And as I read these reviews from the disillusioned female audience members who felt the plot was weak or didn't get it or felt that there should've been less plot and more dancing, I find myself sort of holding back. Because even though I would love to go and defend Soderbergh's work and give a long essay on why the film was the way it was, I can't. I always have to remind myself that not all people understand the layers of a film or appreciate a director's intentions when it comes to shots, music, characters, etc. Because not everyone is a raging cinephile like me. They are, however, mainstream consumers. And as consumers they were expecting Magic Mike to be something that it wasn't. Is it their fault that they set their expectations high? No! They didn't pay $9 to see an artsy Soderbergh film! No! They came to see hot men dancing, dammit! *Slams fist on table* Hot men, in tight outfits, and bulging calves to hoot and holler at in an impure manner! So, is it the advertisers fault? No. Because they did their jobs. They got butts in the seats and they generated the hype that was needed to get people talking. Sure, they promoted the heck out of the eye candy and pushed the actual plot to the back burner. It worked. So in either case no one is to blame really.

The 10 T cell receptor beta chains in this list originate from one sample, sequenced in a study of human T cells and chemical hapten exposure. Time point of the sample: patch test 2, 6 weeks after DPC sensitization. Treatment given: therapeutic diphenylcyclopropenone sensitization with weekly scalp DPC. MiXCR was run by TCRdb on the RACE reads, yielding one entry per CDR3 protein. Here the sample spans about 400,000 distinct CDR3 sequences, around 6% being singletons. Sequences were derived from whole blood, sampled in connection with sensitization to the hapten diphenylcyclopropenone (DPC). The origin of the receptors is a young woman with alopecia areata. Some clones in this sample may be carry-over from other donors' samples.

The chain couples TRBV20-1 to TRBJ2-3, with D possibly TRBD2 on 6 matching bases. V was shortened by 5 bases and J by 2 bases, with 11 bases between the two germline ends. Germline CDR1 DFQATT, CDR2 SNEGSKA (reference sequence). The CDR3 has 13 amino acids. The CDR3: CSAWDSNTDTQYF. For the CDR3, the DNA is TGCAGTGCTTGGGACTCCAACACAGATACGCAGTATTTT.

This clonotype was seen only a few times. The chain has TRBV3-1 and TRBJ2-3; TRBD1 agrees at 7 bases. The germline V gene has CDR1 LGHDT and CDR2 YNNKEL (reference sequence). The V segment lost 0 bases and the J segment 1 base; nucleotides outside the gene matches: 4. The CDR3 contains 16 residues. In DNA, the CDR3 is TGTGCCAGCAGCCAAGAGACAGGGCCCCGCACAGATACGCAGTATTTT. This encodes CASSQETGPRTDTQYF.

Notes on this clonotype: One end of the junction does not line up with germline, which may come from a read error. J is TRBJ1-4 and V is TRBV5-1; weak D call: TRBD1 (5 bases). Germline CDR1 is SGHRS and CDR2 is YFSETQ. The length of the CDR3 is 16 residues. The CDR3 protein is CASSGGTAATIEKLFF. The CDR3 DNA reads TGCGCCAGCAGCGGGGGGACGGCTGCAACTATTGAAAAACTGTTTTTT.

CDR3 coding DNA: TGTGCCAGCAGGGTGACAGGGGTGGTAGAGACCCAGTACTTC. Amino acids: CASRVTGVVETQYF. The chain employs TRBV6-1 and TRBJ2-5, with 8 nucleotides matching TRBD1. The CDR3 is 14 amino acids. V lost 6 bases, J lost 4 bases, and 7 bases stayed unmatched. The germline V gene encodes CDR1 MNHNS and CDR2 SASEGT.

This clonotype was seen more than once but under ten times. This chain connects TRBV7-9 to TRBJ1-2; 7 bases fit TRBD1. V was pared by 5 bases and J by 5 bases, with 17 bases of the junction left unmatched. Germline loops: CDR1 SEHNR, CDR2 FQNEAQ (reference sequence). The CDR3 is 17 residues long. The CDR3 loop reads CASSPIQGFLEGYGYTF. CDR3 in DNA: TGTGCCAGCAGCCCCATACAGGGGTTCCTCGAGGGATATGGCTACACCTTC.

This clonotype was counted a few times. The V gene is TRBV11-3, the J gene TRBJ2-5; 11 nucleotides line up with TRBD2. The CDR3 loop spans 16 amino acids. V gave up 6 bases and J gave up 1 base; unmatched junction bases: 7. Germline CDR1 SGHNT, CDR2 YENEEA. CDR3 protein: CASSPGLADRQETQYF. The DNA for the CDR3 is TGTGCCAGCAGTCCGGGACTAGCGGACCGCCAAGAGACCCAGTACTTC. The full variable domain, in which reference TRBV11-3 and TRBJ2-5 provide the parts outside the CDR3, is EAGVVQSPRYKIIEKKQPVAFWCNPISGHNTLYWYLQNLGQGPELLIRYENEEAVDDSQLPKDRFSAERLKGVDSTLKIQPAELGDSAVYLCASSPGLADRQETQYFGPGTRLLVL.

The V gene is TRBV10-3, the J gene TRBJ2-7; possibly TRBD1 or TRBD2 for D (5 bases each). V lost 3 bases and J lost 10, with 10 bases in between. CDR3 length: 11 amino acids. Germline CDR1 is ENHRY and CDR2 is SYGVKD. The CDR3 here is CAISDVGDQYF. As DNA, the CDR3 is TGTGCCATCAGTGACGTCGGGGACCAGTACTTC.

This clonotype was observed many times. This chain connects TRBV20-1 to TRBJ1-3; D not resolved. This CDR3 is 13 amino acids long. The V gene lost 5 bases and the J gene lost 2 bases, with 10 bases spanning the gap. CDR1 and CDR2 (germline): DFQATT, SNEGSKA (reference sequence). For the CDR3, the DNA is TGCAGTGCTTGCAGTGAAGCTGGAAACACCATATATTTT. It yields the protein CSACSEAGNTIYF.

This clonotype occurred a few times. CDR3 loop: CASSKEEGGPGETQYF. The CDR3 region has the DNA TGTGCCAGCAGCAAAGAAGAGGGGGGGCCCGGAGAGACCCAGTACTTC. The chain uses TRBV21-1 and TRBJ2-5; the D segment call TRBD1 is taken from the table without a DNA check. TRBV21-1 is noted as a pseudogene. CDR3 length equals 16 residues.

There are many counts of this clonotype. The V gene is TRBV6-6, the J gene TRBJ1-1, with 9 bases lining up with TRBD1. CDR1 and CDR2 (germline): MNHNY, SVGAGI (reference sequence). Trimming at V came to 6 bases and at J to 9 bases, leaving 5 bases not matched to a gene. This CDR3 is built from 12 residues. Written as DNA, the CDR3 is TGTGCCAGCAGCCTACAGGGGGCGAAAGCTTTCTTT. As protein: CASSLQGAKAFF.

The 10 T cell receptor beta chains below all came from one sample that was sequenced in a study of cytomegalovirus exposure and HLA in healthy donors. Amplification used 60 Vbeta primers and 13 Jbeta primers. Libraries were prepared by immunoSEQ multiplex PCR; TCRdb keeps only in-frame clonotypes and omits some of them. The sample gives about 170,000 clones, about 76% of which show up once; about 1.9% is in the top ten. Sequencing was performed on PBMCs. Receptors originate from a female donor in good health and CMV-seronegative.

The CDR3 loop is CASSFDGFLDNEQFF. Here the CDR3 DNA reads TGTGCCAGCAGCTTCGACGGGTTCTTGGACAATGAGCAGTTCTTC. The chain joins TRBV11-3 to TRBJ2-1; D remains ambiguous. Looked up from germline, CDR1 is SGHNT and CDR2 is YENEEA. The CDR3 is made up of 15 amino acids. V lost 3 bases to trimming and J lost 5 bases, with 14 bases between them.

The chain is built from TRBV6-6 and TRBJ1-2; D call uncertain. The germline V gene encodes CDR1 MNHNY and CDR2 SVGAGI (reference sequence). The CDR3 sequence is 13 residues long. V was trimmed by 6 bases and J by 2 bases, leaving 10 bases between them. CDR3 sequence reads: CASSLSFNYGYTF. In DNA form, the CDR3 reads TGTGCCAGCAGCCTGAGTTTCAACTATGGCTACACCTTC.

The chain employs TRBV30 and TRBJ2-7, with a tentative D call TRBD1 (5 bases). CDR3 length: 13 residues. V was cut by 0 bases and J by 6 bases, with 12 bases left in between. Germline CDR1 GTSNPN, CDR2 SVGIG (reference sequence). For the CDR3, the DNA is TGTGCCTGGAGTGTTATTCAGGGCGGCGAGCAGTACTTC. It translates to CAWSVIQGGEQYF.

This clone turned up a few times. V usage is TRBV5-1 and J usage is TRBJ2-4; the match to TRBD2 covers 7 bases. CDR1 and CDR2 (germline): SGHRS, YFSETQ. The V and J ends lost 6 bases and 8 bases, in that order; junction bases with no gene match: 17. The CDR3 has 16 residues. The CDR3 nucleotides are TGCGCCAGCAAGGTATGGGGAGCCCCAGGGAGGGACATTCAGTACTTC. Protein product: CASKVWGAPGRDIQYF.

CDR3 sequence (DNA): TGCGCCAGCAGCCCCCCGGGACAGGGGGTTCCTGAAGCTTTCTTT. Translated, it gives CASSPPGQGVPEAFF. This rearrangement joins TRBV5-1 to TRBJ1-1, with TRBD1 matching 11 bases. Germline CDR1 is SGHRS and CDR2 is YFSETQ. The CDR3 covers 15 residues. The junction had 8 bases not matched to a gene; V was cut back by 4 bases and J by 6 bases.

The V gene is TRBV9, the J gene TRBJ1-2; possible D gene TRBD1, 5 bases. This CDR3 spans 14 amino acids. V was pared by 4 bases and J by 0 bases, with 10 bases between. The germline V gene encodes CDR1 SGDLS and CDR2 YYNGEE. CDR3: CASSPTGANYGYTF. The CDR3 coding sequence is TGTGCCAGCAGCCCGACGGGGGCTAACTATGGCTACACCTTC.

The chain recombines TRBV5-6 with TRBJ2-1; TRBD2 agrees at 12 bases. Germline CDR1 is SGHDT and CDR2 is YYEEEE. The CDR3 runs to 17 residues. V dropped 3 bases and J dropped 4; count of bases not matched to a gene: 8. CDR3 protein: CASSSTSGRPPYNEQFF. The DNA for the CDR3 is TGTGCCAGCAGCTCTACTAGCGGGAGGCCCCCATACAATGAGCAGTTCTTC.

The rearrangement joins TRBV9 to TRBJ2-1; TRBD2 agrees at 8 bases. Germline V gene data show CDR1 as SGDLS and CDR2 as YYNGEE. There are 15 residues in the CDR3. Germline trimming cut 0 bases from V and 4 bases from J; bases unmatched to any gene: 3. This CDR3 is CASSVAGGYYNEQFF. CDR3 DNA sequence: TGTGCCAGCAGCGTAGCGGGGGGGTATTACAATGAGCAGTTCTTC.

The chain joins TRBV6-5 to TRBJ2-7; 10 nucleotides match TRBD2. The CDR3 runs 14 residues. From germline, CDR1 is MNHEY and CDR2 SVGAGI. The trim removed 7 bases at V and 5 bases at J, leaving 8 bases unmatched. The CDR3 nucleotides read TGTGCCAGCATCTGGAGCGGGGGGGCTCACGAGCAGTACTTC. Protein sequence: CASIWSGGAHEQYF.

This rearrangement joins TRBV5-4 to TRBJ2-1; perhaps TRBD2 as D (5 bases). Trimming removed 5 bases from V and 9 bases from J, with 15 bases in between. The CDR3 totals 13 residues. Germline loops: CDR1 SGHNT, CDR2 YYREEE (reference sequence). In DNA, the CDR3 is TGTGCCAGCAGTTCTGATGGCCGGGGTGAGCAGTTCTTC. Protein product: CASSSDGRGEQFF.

Magic Mike is a story about a guy named Mike (Tatum) who takes new guy Adam (Pettyfer) under his wing and shows him the life of a male stripper. Meanwhile, Mike is trying to break away from the stripping business and start his own company. However, several subplots start to form that hinder his break away. Mike also falls for Adam's sister, Brooke (Horn) and life becomes a tad more complicated for him.
Not to spoil anything for those who haven't seen it, but here is a break down of the actor's preformance: